Anti-Israel activists (archive)
Anti-Israel activists (archive)Tomer Neuberg/Flash90

A pro-Hamas demonstration targeting a Teaneck Synagogue turned violent on Sunday when protestors hurled objects and sprayed red paint at counter-protestors, commuters, and pedestrians, according to the Bergen County Jewish Action Committee (BCJAC). Teaneck police arrested at least two protestors during the demonstration, which drew an estimated 1,000 protestors, most non-Teaneck residents.

BCJAC spokesman Yigal Gross strongly condemned the demonstration, which was held outside an informational program on real estate in Israel being held at Congregation Keter Torah, an Orthodox Jewish Synagogue in Teaneck, as “a cynical attempt to target a religious institution under false pretenses as part of a coordinated and malicious campaign to harass Teaneck’s Jewish community”.

According to Gross, “these protestors knowingly misrepresented, and made utterly unfounded and inflammatory claims about, the event in an attempt to mask what was little more than the targeted harassment of a peaceful religious community by a violent mob.”

The BCJAC stated, "As they have elsewhere in the United States and abroad in the wake of Israel’s defensive war against the terrorist group Hamas following the October 7th massacre, pro-Hamas demonstrators have escalated their attempts to target Jewish communities. Teaneck, where Jewish residents number as much as 40 percent of the population, has seen numerous protests over these past months."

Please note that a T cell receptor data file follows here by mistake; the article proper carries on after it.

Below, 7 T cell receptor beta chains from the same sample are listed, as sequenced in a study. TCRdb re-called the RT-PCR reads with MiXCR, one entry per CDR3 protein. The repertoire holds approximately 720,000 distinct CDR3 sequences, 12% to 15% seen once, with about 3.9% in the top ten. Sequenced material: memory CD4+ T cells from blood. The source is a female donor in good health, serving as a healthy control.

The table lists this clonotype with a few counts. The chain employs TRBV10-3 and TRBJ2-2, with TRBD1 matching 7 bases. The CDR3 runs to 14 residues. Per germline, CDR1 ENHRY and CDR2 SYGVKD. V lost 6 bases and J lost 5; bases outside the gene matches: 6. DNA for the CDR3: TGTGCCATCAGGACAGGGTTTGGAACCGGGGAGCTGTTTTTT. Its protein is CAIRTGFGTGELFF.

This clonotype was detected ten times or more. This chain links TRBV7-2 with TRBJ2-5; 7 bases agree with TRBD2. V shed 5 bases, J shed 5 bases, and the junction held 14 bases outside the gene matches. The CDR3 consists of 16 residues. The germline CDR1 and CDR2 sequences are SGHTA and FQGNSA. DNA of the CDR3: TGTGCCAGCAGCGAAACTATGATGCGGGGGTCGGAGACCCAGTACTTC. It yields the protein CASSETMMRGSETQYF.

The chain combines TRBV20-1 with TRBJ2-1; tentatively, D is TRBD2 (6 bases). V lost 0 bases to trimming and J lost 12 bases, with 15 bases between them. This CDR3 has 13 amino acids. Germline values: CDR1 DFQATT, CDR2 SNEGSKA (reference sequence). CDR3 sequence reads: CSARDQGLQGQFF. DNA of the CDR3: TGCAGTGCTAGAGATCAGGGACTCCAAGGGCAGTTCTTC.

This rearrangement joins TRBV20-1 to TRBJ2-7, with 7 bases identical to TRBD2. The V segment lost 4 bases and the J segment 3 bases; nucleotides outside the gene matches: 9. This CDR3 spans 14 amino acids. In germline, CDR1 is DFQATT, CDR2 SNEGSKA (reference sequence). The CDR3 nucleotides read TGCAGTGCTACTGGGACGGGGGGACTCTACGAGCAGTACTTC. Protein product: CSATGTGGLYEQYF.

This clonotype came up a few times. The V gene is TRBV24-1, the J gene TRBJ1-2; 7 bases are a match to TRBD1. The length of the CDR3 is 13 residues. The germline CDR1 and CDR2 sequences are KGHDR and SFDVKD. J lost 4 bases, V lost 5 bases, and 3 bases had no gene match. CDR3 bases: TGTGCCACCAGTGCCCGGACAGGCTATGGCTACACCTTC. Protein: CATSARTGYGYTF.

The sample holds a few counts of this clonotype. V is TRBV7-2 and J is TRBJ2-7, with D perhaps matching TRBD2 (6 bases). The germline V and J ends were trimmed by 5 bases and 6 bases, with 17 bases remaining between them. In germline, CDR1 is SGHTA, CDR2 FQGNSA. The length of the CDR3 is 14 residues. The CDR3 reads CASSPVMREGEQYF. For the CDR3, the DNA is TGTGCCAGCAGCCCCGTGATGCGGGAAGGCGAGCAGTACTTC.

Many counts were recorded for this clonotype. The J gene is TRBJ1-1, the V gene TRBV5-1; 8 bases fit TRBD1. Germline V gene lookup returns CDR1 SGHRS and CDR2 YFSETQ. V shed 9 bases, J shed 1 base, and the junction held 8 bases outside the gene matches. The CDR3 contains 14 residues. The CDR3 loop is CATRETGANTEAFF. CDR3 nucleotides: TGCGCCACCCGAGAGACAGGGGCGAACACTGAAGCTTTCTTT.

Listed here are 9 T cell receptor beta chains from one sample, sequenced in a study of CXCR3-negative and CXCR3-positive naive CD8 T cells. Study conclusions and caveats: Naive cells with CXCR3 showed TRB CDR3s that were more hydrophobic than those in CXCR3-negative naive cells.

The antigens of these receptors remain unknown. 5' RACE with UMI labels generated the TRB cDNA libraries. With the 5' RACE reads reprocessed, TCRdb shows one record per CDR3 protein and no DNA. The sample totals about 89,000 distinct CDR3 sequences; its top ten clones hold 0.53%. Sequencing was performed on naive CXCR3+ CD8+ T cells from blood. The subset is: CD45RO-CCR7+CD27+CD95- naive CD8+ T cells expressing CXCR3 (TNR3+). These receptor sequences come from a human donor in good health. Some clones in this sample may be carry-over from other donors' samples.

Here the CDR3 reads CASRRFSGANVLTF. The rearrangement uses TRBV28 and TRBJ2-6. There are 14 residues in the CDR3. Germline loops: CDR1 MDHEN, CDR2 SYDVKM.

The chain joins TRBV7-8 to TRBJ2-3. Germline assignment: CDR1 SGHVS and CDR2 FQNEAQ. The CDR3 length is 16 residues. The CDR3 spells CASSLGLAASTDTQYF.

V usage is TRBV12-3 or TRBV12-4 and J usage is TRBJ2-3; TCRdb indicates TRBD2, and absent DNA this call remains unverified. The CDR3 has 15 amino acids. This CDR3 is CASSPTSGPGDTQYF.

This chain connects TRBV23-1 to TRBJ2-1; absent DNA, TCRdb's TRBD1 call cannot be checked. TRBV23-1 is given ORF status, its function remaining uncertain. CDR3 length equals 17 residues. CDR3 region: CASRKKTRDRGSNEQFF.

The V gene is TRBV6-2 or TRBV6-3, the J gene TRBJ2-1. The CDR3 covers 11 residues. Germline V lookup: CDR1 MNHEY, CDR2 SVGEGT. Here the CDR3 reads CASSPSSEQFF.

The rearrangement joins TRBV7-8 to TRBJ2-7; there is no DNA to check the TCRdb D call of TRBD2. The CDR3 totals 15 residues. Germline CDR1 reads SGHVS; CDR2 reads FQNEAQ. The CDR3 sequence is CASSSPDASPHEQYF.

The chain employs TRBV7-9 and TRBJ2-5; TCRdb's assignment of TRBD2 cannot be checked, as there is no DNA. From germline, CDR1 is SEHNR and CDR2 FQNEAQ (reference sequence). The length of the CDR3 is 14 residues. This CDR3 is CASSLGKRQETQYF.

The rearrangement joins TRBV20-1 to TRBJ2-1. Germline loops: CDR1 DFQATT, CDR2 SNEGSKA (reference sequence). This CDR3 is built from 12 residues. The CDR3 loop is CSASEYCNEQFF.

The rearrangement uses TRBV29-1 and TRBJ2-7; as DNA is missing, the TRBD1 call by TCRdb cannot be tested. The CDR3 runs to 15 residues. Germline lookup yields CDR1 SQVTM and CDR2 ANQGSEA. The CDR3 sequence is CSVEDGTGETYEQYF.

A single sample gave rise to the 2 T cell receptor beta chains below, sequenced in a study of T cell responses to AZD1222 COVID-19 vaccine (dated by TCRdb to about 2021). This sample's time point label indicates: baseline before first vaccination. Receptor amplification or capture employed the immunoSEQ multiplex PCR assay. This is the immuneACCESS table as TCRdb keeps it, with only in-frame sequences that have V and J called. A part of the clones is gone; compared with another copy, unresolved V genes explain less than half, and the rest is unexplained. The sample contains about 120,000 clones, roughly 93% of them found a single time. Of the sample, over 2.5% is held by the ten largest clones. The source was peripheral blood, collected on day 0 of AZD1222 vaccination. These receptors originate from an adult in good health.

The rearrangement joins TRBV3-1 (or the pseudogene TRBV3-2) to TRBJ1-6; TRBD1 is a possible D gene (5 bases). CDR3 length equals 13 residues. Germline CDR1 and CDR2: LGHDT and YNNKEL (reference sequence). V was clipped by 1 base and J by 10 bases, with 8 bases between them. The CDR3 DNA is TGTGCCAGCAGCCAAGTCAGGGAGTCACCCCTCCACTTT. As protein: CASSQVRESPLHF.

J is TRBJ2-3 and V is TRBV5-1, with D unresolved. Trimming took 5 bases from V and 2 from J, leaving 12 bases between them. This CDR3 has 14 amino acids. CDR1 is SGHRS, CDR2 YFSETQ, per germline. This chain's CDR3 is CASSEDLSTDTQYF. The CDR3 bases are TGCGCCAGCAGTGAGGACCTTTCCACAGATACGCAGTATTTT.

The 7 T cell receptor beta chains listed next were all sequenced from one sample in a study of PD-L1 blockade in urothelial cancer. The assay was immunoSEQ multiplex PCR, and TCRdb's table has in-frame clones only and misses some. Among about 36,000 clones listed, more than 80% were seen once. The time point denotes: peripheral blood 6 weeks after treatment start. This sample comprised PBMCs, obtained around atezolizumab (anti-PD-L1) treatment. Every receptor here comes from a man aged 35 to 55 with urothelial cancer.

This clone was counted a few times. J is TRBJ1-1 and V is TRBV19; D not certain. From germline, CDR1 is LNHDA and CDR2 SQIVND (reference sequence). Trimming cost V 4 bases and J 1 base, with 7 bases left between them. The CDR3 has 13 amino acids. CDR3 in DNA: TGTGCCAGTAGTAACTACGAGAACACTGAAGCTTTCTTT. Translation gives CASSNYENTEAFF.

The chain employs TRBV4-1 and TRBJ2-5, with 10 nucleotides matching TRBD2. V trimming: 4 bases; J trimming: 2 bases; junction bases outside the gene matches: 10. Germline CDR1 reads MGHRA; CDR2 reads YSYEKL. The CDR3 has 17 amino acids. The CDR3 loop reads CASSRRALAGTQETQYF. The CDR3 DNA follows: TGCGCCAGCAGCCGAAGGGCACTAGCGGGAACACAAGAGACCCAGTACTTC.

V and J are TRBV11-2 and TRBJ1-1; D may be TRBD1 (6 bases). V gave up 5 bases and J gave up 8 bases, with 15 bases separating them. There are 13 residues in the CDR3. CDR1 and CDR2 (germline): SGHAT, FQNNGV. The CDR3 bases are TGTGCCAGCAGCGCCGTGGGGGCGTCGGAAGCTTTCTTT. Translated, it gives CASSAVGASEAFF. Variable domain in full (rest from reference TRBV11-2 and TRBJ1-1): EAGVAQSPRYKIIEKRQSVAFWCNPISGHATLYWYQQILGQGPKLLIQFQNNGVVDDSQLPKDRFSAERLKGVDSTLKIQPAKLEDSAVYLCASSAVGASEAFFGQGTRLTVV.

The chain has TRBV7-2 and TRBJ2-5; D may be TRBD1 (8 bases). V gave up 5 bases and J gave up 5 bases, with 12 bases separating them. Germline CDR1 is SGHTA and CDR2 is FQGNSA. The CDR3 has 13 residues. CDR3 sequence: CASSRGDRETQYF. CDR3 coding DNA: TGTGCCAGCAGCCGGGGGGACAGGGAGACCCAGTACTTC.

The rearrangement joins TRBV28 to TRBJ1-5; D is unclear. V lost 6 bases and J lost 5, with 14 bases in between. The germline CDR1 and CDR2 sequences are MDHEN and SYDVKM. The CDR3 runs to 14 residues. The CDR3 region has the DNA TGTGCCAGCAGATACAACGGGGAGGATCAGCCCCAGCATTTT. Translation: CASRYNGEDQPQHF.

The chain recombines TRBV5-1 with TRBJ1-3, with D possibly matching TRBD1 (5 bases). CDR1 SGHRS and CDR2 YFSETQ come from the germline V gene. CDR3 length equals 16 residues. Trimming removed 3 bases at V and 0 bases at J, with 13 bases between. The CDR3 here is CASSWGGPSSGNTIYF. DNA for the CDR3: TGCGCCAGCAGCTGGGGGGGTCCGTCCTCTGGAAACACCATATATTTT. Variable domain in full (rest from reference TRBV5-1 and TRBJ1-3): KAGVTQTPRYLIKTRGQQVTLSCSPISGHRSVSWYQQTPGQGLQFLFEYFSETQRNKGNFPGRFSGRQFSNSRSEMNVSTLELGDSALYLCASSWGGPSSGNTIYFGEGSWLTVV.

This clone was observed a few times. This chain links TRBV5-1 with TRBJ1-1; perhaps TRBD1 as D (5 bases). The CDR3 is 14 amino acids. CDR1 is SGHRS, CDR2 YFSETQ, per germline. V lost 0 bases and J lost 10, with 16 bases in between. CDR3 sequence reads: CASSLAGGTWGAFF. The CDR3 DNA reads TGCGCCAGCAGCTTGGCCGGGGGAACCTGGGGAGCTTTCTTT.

“It is no coincidence that this random quiet New Jersey town has become such a flashpoint for pro-Palestinian activism,” said Gross. “These protestors are here because we are here. They are seeking out and targeting Teaneck’s Jews.”

Even so, according to Mr. Gross, “by targeting a local synagogue, these protestors have now taken their pattern of bigotry and harassment to a new level. We support citizens’ right to free speech, but the right to worship is equally sacrosanct. Every American should be able to enter a house of worship without fear of intimidation.”

Gross also expressed worry that targeting religious institutions, particularly those frequented by families and young children, elevates the risk of things getting out of hand. Gross pointed out that similar protests, including one in the neighboring town of Englewood, attracted unruly mobs from out of town and devolved into chaos, with vandalism, violence, and arrests. “We don’t want these things taking place near places of worship and around families and young children. We can disagree on political issues, but we all have a responsibility to maintain a basic level of decency and decorum and preserve the peace and security to which everyone living in Teaneck is entitled.”

“We believe there are bad actors trying to drive a wedge between Teaneck’s residents and to isolate and intimidate its Jewish community,” he said. “Thankfully, they are failing in their efforts. Our community continues to stand strong and proud. The event was held as planned, and we are thankful that neighbors of all background and faiths as well as local law enforcement continue standing with our community in these difficult times.”